Client : Rhône Saône Développement, Cardinal Investissement SAS (promoter)
Architect : Wilmotte & Associés SA
Artist : Krijn de Koning
Structural consultant : Pierre Martin
HVAC consultant : Gecc AICC
Construction cost consultant : Jean-Claude Campion
Area : 4,719 m²
Refurbishment and transformation of the old customs warehouse into art galleries, commercial premises, offices, and restaurant.
Built in the 1930s, the old customs warehouse has resurfaced on the banks of the river Saône under the watchful eye of Notre-Dame de Fourvière. Black, this massive volume with its numerous openings has became the visual landmark of the business and leisure park developed by the Navigable Waterways of France (VNF) on the old left bank port area, upstream of the Saône and Rhone confluence.
Henceforth dedicated to culture and media, this eight-hectare site was abandoned by river transport to the profit of Pierre-Benite on the Rhône, and was previously used for logistics and organised recreation activities. The site has been enlivened with shops and a promenade along the waterfront to become a centre of excellence for the city of Lyon. Renovated from top to bottom, the customs building forms part of an innovative collective on Quai Rambaud, which includes the future leisure centre to the north, and the Musée des Confluences museum to the south.
The reconversion, committed to the specifications established in 2004 by architect François Grether and landscape architect Michel Desvigne, highlights the built volume and reinforces the rhythms of existing openings with a unified treatment. A grill of black lacquered metal covers almost all of the building, from ground to roof ridge, pitches included. In elevation, this 'mantilla' cuts the existing three-metre wide bays and horizontally reframes the old 6 metre x 80 centimetre openings. The new 6 metre x 60 centimetre openings inserted to provide light to the offices fitted out on the floors above remain hidden beneath the mantilla. Its mesh, set out on the module of the openings, follows an 18 x 4 centimetre grid. This metalwork creation is separated from the facade to let light filter through and reveal the original stonework hiding behind, renovated as a consequence.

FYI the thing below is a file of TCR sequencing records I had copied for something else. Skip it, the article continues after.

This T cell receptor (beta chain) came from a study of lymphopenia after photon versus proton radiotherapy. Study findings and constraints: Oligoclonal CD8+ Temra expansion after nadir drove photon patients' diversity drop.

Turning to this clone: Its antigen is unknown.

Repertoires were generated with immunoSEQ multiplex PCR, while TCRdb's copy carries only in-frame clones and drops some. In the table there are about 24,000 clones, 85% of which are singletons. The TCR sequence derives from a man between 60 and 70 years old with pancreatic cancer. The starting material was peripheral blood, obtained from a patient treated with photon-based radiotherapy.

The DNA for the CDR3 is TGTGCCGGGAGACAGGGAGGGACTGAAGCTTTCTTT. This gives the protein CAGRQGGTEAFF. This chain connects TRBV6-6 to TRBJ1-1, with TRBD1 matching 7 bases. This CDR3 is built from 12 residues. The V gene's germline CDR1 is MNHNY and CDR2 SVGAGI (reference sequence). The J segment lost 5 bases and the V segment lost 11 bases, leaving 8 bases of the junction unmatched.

On the roof: the mantilla covers the roofing system, its metal trays resting on a new framework, but leaves exposed the glazing of the central atrium at its ridge. Depending on the angle of view and incidence of light, the volume thus caparisoned takes on varying tonalities, from black to grey depending on the effects and reflections produced by the grid. The liveliness of the facades is mainly due to the suspended balconies that mechanically re-enact the original loading platforms. On the gable, two escape staircases hang their sculptural tendrils. All these components, returned on elevation, are produced in galvanised steel to accentuate the modular, utilitarian aspect of the superstructure. The design of the stepped (or crow-stepped) gables breaks up the silhouette of the building in its surroundings and contributes to the signal character of this beacon on the banks of the Saône. Only one corner of the building, initially allocated to offices, escapes the mantilla. This section of wall, at a reduced scale, is reproduced at the quayside by the artist Krijn de Koning in accordance with the developer's requirement for an artistic intervention to all of the buildings on the site. The vibrant material of the mantilla extends into the interior through a sophisticated continuation of the industrial vocabulary of galvanised and sheet steel. The original warehouse delivers three floors of offices above a ground floor occupied by businesses (a restaurant and two art galleries) in keeping with the development. A mechanical floor was created in the roof space to accommodate the large ventilation and thermal equipment required by the new occupancy. The floors, each of approximately 1,000 m2, meet current standards of comfort and equipment, and are organised around the central atrium which concentrates circulation in a Piranesian atmosphere of criss-crossing metal landings and lifts.
Industrial in nature, the interior provisions were revisited and ‘domesticated’, with floors of chequer plate steel and waxed concrete, exposed cable routing, etc. The view onto the river and hills of the opposite bank offers a ‘reverse shot' of the open space that completes the attractiveness and breathes breath into this raw yet refined location.